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Super Talent's 512 GB SSD is Nearly $1,500

Super Talent has let loose its new MasterDrive RX family of Solid State Drives in capacities up to 512 GB.

While many computer enthusiasts are looking towards the top-end CPU or GPU as the best upgrade to make their system faster, we’re of the opinion that an SSD could be the most meaningful performance booster to any rig. Using an SSD instead of the average HDD helps to alleviate one of the biggest bottlenecks in your system -- fetching data from storage.

Of course, like all the other high-end upgrades, going for a quality SSD isn’t cheap. In fact, an SSD that’s comparable in capacity to what you have right now could run a bill that’s the cost of your entire computer. But hey, you gotta pay to play.

Case in point: Super Talent’s 512 GB MasterDrive RX retails for $1,449. Of course, it has smaller siblings, which also uses MLC NAND, in sizes of 128 GB and 256 GB. The MasterDrive RX MLC drives feature a sequential read speed of 230 MB/s and a sequential write speed of 160 MB/s.

Those who demand more speed (and have the cash) will have to look to Super Talent’s SLC MasterDrive RX, which come only in 128 GB and 256 GB versions with read/write of 230 MB/s and 200 MB/s, respectively.

The 512 GB MasterDrive RX is already available for sale, but the rest of the line has yet to be released or priced.

Marcus Yam served as Tom's Hardware News Director during 2008-2014. He entered tech media in the late 90s and fondly remembers the days when an overclocked Celeron 300A and Voodoo2 SLI comprised a gaming rig with the ultimate street cred.
  • Dmerc
    Wish I could afford one. Wonder how long it will take for the price to come down?
    Reply
  • Pei-chen
    Fast but I wonder if computer bottleneck will slow it down. Notebook always seems slow even after I upgraded the HDD to 7200 rpm from 5400 rpm.
    Reply
  • sot010174
    What I don't like about SSD's is those DATA TRIM, Cell recycle problems. I don't want to pay US$1500,00 for a thing that degrades performance over time. I think your best bet is to get one 64GB Intel SSD and install your OS on it, and have all the other type of data on a proven, old, slow spinning platter drive. How much for a 1.5TB disc today? 100 bucks? And if I keep it for, say, 2 years, and run a defrag on it, it will perform just like new, not requiring a full format. But thats just me. And then 512GB for 1500? I prefer buying 10 discs and run them in Raid 10 lol...
    Reply
  • christop
    I want it when the price comes down....
    Reply
  • coopchennick
    The data trim thing is almost a non-issue now considering a good sdd would still be many times faster than a spinning hdd, and windows 7 will supply this TRIM feature, meaning (with updated firmware) the only time you could conceivably see the slow down would be during large deletes.
    Reply
  • martin0642
    Computer bottleneck? Interfaces are 300MBps currently and random read speeds are no where near that. PCIe is 250MBps for a 1x lane, 4GBps for a 16x lane, RAM is usually above 5GBps, and the processor cache is usually in excess of 40GBps. I don't see another bottleneck. Sequential read speed is a useless metric unless you spend all day coping a DVD back and fourth.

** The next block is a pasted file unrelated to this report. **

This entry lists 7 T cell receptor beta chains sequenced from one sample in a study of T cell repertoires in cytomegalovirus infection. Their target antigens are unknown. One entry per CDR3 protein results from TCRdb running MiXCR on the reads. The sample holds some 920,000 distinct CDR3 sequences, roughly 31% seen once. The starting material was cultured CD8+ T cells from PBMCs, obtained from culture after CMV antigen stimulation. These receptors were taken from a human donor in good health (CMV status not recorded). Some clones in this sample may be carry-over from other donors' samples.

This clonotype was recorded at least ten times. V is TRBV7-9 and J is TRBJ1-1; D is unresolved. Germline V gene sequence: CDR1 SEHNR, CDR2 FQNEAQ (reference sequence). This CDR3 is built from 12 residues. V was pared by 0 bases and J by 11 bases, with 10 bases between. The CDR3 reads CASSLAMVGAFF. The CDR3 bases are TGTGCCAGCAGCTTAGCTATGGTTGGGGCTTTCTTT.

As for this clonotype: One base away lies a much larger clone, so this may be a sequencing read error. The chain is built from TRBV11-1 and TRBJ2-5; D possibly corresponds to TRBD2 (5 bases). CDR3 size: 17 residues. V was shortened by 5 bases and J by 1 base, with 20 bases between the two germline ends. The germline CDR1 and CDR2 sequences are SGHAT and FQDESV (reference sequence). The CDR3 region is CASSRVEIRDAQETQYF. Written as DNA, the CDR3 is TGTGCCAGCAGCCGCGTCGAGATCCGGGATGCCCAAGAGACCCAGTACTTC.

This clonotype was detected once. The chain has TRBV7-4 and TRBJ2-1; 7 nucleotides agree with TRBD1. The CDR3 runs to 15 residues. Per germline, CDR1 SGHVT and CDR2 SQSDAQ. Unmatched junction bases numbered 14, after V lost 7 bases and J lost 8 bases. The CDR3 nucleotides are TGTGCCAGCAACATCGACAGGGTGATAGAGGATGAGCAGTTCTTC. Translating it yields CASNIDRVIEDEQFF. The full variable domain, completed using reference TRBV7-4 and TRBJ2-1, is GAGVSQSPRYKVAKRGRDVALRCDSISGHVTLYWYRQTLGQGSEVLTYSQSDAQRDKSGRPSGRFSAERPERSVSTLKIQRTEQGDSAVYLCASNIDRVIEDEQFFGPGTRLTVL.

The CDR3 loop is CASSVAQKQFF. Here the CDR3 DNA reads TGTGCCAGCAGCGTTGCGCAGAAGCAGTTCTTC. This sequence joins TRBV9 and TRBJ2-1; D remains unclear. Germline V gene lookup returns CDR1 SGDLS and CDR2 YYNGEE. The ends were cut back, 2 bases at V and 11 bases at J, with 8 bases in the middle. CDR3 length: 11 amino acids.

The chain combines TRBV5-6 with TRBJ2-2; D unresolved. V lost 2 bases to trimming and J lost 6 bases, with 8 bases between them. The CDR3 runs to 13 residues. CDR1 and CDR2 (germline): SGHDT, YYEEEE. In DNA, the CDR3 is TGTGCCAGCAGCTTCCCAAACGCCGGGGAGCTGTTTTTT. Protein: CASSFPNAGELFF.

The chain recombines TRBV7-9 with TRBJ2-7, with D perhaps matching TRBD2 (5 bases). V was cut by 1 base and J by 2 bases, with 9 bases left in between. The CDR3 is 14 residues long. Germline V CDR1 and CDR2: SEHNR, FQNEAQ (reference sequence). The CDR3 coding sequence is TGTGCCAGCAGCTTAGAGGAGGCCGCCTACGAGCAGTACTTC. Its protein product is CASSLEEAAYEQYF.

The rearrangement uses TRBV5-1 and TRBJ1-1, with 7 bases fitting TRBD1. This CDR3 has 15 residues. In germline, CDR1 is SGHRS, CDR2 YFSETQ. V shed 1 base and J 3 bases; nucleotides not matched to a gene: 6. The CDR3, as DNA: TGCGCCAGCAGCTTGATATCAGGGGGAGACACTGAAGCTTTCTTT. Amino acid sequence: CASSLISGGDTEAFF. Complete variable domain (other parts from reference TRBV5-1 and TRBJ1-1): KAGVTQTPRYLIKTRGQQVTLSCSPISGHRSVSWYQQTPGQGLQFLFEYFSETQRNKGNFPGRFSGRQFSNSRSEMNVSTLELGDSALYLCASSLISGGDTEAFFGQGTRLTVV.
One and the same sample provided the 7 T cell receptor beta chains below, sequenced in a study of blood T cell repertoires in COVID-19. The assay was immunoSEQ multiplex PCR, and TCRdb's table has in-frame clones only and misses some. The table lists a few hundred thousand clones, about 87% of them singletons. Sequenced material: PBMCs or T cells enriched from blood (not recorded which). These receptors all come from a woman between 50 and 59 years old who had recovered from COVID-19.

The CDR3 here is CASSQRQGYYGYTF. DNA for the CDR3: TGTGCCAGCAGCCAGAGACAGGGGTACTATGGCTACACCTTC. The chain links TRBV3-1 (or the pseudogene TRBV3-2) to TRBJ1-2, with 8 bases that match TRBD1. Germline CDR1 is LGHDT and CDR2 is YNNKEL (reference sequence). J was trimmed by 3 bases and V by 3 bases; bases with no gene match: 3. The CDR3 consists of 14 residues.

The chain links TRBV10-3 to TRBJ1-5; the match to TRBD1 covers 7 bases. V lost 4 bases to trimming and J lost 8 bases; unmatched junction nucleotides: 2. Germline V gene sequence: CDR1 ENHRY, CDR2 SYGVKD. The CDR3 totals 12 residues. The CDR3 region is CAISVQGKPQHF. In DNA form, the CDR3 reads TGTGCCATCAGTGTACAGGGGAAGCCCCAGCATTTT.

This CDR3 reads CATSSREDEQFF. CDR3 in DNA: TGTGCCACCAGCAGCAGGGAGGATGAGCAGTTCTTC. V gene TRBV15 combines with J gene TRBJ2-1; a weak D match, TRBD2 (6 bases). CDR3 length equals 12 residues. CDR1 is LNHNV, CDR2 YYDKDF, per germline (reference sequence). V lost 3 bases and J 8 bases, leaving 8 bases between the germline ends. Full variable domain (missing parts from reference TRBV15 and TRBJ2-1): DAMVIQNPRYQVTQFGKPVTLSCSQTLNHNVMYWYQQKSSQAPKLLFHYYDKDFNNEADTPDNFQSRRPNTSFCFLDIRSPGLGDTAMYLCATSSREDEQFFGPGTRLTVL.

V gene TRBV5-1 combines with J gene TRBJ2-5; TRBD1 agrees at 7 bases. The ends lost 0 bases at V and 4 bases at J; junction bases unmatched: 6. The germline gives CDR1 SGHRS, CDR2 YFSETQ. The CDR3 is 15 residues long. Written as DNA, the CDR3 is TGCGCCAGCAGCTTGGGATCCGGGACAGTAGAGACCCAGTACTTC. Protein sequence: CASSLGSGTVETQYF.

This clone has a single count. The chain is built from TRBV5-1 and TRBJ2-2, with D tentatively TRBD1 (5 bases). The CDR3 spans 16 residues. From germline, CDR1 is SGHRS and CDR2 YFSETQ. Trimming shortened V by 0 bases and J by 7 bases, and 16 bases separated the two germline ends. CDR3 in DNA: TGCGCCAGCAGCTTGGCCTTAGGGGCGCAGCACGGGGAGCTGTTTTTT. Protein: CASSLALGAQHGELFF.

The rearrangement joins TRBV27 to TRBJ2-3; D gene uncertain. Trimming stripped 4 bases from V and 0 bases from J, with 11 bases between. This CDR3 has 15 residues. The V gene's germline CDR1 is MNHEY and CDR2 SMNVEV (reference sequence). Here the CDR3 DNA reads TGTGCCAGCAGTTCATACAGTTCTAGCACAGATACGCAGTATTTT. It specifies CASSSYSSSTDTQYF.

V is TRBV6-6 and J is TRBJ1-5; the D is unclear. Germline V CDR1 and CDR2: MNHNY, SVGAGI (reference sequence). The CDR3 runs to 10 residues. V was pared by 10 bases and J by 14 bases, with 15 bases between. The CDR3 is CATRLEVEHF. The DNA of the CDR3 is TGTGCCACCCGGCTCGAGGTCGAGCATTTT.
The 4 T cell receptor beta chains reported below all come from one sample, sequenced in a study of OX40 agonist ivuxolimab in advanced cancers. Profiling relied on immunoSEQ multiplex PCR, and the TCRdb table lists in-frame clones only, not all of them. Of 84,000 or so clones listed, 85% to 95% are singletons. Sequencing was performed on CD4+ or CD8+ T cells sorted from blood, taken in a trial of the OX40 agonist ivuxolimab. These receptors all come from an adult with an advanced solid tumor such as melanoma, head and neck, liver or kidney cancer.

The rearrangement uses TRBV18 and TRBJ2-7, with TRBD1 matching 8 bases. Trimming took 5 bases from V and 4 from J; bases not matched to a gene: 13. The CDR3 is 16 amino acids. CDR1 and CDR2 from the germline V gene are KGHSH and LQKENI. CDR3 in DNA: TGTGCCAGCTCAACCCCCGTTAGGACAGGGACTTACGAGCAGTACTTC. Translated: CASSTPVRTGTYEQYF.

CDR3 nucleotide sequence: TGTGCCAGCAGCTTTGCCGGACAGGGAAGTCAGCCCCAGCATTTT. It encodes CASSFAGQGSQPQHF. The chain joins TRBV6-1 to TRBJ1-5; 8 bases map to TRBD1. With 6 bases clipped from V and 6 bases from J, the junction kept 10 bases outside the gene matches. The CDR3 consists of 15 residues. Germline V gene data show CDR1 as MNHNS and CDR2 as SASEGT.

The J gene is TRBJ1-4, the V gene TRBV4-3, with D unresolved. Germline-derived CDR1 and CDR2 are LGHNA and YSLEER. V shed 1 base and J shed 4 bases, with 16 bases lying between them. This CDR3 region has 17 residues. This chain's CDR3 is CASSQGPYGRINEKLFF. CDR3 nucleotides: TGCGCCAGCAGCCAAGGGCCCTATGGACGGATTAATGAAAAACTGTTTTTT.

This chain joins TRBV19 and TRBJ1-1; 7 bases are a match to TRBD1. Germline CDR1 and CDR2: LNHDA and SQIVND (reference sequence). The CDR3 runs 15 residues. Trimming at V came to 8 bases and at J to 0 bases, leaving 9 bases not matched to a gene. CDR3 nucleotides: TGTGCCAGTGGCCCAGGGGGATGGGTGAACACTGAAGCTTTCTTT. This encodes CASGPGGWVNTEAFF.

Reply
  • zedx
    Not only is the price too high but they are not so mature too.. I'll wait at least 3 - 4 years.
    Reply
  • will this use the garbage JMicron controller or something else?
    Reply
  • dark_lord69
    seriously how many are they going to sell at that price point?
    If these companies weren't so dumb they would mass produce a 256GB SSD with high speeds and a VERY affordable price. Like $100. At that price point every person that knows anything about computers would run to a store to get one (or 2). Why sell 100 at $1,500 when you can sell millions at 100? I'll tell you why, because companies have no marketing concept. They are all trying to make the most PER UNIT, not really looking at the big picture. Plus this company would make a big name for them selves.
    Reply
  • disavowed
    dark lord
    i believe your marketing concept is a little flawed
    It is actually a tried and true marketing tactic; to introduce a desired product with a high price, create a demand, and then slowly start to taper the price until the supply/demand match. If they issued this product at $100 right now, I would not jump out of my seat to go buy it. It would be a common product that, even at its highest price, i can always afford. Besides, i do not think this type of interface is marketed toward average consumers/gamers. I am pretty sure they will sell thousands of units at $1,500; for companies that will utilize its function to, in turn, make money. If a company with say, 100 computers, works at full efficiency to create 100 amount of y; with this ssd they would be able to double, maybe triple their production of y with the same number of computers and workers. Enthusiasts and gamers are a small portion of the marketed group when it comes to high end products like these.
    Reply